Food blogging and comps: my take on the revelations of Ian Harrison

Recently in Eater Montreal, Ian Harrison wrote a piece about comps (free meals) for food bloggers. In particular, the bulk of the piece describes the one time that Ian got a comped meal from a restaurant. From the article (I’ve snipped a bit for brevity):

Last summer I celebrated a family event with lunch at Maison Boulud in the Ritz-Carlton hotel. It was close to flawless. My wife was unable to attend so when the restaurant announced in August that Daniel Boulud was going to preside over a menu from his cookbook, Daniel: My French Cuisine, I saw it as an opportunity to try the restaurant together (and, truthfully, spend some quality alone time away from our energetic and relentless daycare-age daughter).

But first I wrote about the event on Eater. When Daniel Boulud comes to town, you do that. […]

Midway through our meal, we spotted Daniel Boulud hobnobbing in the dining room. When he eventually made his way to our table, he couldn’t have been more gracious. But he said something that gave me a twinge of discomfort: “It’s our pleasure to have you here tonight.”

There was a nudge, nudge, wink, wink quality to it. I don’t think it was intended as such but I felt it.


When the bill never came, we left what we hoped was a nice tip and [left]. On the way home we didn’t speak about the food or the excellent bottle of wine we shared. […] Our focus was on the freebie. A freebie in the order of $250.

I am guessing that’s $250 in Canadian, which is about $208.50 or so in US dollars (UK £137, €179.25) at the time of this writing. Even accounting for this, that’s still a pretty lavish meal for just about anyone in the 99% and maybe even a few in the 1%. It’s the kind of meal that some of us, including people like me, usually only dream of.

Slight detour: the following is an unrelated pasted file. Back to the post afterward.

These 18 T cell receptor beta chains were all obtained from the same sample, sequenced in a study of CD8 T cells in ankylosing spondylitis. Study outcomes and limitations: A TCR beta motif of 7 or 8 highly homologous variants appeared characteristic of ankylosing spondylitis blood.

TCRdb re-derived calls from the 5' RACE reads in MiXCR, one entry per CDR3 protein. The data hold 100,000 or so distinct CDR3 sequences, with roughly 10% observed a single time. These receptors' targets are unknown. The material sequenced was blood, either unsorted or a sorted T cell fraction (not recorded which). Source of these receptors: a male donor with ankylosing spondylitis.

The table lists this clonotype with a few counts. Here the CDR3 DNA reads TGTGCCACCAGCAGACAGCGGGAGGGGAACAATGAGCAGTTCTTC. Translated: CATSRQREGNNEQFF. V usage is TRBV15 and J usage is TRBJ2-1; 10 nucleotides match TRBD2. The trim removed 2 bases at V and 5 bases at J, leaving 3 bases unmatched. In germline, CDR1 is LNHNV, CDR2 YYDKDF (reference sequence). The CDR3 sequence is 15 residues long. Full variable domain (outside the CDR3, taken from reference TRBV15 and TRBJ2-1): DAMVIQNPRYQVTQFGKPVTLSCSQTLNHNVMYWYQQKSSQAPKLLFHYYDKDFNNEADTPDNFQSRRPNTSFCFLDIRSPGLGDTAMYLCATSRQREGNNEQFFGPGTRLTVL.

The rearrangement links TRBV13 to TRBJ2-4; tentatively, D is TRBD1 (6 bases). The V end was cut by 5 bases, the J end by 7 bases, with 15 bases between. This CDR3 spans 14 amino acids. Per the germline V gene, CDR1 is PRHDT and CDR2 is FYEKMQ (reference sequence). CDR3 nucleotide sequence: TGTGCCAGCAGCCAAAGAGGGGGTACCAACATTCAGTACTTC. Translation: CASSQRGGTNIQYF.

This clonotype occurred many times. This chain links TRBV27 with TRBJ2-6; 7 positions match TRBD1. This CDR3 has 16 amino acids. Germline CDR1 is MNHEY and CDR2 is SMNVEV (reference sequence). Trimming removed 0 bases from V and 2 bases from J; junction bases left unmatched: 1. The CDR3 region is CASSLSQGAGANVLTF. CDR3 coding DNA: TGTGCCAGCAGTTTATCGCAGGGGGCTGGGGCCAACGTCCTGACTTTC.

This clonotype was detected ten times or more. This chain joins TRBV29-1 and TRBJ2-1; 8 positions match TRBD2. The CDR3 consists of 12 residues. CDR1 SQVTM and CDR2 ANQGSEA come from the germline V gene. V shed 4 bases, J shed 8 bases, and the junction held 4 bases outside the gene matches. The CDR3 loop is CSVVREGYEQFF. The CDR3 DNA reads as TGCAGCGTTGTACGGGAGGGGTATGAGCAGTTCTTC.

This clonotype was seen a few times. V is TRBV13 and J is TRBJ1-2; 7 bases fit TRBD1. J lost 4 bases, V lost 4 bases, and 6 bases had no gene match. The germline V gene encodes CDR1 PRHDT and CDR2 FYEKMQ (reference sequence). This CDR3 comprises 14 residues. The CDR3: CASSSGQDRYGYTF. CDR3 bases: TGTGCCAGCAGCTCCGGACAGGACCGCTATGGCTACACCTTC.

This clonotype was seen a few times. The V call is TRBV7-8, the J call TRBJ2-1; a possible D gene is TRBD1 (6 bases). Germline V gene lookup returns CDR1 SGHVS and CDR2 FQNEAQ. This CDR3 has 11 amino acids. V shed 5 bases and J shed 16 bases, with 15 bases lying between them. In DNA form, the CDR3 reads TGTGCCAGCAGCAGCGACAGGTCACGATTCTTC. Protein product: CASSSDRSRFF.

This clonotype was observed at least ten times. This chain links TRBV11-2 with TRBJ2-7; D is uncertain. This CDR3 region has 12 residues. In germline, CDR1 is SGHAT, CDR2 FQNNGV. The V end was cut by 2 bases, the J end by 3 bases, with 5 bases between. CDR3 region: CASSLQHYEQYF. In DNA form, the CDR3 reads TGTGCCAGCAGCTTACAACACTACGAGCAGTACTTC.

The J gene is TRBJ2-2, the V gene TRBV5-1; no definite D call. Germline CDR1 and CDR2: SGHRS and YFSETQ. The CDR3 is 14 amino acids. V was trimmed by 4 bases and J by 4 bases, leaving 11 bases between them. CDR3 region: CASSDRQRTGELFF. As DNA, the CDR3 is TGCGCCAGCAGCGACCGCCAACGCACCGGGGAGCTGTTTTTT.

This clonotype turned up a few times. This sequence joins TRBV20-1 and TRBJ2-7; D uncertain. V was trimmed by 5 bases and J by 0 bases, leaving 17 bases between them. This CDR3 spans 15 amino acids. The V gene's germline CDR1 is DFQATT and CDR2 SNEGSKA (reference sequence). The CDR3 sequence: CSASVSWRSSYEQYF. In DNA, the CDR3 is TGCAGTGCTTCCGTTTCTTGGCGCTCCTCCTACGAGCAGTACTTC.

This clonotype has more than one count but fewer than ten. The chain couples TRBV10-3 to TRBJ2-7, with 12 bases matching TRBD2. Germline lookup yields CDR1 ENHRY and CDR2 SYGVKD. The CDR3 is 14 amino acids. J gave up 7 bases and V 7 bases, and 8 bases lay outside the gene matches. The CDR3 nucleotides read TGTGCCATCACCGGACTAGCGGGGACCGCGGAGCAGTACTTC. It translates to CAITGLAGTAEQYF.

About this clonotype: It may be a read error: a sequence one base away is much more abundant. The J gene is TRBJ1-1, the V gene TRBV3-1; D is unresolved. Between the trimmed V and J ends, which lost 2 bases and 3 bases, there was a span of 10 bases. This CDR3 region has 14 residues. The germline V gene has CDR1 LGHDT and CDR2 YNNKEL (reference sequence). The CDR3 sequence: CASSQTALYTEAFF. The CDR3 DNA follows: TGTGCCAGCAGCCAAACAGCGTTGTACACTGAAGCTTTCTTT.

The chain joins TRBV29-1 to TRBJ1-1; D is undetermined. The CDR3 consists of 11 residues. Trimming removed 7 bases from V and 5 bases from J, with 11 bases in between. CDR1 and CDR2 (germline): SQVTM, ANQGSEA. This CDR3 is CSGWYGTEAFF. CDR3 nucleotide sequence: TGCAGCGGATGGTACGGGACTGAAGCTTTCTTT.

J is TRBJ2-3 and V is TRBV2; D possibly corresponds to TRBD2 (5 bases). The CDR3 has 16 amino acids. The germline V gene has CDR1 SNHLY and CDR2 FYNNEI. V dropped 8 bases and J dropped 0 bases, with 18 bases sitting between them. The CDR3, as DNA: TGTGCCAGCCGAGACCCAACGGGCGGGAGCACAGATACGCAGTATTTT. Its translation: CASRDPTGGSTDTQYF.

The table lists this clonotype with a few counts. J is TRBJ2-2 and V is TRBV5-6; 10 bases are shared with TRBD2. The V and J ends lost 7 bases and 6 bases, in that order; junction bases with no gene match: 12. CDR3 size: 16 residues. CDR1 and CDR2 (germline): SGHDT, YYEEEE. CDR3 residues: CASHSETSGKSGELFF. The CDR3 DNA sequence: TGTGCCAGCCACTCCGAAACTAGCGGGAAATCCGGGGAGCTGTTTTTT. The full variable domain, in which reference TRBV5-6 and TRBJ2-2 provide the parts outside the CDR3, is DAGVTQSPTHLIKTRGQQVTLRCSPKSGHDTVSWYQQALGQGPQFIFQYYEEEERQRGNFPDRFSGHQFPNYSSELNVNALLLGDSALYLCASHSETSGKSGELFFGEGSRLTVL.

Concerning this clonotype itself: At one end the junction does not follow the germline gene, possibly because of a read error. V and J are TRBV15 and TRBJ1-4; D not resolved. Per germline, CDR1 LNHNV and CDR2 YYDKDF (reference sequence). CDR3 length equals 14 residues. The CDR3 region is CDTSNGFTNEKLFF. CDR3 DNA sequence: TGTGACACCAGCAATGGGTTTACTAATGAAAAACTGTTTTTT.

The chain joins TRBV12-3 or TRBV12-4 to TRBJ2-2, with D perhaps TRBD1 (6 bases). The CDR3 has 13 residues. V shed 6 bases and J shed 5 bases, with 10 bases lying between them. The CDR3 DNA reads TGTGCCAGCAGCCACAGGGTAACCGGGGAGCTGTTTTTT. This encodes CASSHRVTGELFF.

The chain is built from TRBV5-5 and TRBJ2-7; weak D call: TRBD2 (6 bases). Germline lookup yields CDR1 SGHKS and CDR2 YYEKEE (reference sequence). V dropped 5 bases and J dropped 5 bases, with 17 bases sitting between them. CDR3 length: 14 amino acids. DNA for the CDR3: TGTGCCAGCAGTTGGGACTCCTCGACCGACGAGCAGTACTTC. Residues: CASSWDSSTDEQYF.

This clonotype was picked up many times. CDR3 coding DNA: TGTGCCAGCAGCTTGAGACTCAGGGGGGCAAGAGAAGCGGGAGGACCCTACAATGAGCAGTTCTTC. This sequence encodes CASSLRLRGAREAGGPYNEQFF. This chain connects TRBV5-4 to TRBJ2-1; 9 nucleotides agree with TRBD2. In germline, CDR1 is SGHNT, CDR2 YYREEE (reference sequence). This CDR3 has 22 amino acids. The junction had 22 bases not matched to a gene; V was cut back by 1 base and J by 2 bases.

And apparently, that’s the going rate for good publicity. What’s alarming, though, is that this is clearly unethical PR, in that the food bloggers are implicitly expected to remain opaque about this. Worse than that, though, are this burning questions: How often does this happen in, say, places like Houston, TX? Dallas, TX? Columbus, OH? Jackson, MS? Memphis, TN? Atlanta, GA? (Just to name a few.) How many otherwise great restaurants are barely getting the chance to last longer than a few months because of unscrupulous and unethical behavior in what amounts to outright bribery of the press?

I don’t really rely on news coverage or food blogs to decide on new restaurants to try. Usually, it’s places I have heard about from friends and acquaintances (over a decade ago I found out what Fogo de Chao was all about from one of the companies I was working for at the time, and I have wanted to try the place since). Sometimes, it’s places I have seen while traveling around the city, or occasionally outside of the city. However, I know a lot of people do rely on traditional media or blogs and may go to a restaurant reviewed well in the local paper whereas they would completely ignore a comparable television or print advertisement. By the same token I know that the local television stations continue to publicize the city food inspectors’ violation reports for similar reasons (so people know where not to go to). The value of publicity cannot be ignored, either way.